You’ve probably heard people say things like “I’ll be there in a jiffy,” using “jiffy” to mean a very short period of time — something like the blink of an eye. But it may surprise you to learn that for some scientists, the term has a more precise definition. That definition varies depending on who’s doing the talking: The physical chemist Gilbert Newton Lewis (1875–1946) defined a jiffy as the length of time it takes for light to travel one centimeter in a vacuum. However, some physicists have defined a jiffy as the time it takes light to travel one femtometer — one millionth of a millionth of a millimeter. By this account, each second contains roughly three hundred thousand billion billion jiffys.
But a jiffy has also been defined outside of physics and chemistry. An electrical engineer, for example, might describe a jiffy as the time it takes for a single cycle of alternating current, which is 1/50 or 1/60 of a second depending on the electrical system. Whatever definition holds true, one thing is certain — no one in the history of the world has ever truly accomplished much “in a jiffy.”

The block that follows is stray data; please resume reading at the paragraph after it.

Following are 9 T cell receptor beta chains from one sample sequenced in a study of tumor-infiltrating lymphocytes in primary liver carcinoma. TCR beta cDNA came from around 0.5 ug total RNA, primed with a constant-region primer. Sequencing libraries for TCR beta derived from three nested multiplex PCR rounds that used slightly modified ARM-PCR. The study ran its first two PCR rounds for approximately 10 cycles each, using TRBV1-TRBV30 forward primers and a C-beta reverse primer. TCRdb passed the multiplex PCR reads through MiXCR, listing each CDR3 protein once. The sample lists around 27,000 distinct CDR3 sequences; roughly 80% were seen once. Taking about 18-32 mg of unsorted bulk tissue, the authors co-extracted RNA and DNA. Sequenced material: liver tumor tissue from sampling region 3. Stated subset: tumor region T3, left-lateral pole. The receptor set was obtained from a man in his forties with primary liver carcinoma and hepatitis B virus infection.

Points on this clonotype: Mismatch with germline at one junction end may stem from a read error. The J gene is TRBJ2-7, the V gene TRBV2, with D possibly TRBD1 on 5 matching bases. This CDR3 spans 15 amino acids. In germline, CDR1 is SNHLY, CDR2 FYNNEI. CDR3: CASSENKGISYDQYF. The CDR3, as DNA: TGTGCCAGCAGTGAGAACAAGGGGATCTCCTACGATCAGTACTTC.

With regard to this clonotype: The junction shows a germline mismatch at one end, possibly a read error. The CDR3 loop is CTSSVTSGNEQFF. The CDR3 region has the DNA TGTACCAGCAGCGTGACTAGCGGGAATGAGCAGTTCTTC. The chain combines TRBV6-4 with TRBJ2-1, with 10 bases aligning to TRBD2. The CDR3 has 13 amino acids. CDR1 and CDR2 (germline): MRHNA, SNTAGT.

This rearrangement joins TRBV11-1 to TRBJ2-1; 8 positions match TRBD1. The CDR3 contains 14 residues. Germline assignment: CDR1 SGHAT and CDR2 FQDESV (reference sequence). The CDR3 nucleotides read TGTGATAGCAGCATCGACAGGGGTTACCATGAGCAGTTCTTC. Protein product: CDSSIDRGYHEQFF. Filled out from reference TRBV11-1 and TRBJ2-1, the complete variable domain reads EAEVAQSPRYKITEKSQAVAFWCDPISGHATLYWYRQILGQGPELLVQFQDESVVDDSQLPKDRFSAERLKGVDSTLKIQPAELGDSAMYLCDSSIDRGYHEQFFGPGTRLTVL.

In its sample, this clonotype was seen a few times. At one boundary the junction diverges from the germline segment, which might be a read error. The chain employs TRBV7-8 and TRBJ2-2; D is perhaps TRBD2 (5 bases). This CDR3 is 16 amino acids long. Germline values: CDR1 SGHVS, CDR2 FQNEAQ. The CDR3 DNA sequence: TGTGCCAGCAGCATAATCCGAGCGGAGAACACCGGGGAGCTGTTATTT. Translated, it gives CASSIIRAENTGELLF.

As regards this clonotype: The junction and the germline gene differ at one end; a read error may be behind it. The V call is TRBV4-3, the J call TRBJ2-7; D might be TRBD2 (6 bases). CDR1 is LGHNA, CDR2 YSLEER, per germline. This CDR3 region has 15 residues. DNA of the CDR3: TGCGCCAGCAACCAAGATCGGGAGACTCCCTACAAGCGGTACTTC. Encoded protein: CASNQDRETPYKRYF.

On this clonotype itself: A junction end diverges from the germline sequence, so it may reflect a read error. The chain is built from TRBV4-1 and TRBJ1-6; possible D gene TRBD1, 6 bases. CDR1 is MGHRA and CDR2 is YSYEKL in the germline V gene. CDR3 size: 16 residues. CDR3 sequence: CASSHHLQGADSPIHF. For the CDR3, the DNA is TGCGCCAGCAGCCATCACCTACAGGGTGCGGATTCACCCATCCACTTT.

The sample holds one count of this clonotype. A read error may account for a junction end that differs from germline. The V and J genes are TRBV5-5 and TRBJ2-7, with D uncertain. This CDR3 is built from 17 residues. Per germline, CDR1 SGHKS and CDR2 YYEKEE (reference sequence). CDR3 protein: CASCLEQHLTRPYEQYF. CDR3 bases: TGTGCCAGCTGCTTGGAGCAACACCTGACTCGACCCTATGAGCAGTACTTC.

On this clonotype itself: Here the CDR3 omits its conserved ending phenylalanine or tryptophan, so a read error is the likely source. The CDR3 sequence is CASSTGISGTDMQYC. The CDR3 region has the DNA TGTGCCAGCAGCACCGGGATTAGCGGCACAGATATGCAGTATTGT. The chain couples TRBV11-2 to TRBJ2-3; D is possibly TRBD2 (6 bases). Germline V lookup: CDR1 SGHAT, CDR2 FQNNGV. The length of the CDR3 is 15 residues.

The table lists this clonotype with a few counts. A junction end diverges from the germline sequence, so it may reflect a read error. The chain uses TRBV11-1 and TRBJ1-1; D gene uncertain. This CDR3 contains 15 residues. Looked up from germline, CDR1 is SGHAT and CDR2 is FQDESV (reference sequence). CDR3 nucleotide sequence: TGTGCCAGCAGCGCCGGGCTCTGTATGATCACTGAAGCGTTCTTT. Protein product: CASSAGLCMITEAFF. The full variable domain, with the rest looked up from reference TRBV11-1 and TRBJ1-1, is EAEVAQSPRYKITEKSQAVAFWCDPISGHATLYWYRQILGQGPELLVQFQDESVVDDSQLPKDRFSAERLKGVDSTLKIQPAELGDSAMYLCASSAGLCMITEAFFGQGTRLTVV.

It’s forgivable to think a second is 1/60 of a minute (or 1/86,400 of a day). After all, it’s pretty prominently displayed on every clock and watch ever built. But time isn’t nearly as neat as our timekeeping devices make it out to be. The universe is full of astronomical quirks, and for scientific purposes a second needs to be much more precise than a simple fraction. That’s why, in 1967, scientists changed the official definition of a second from 1/86,400 of a day to “the duration of 9,192,631,770 periods of the radiation corresponding to the transition between the two hyperfine levels of the ground state of the caesium-133 atom.” This is the basic principle behind atomic clocks, super-accurate instruments that use atomic physics to maintain long-lasting accuracy. For some state-of-the-art devices, it would take 15 billion years for the clock to be off by one second.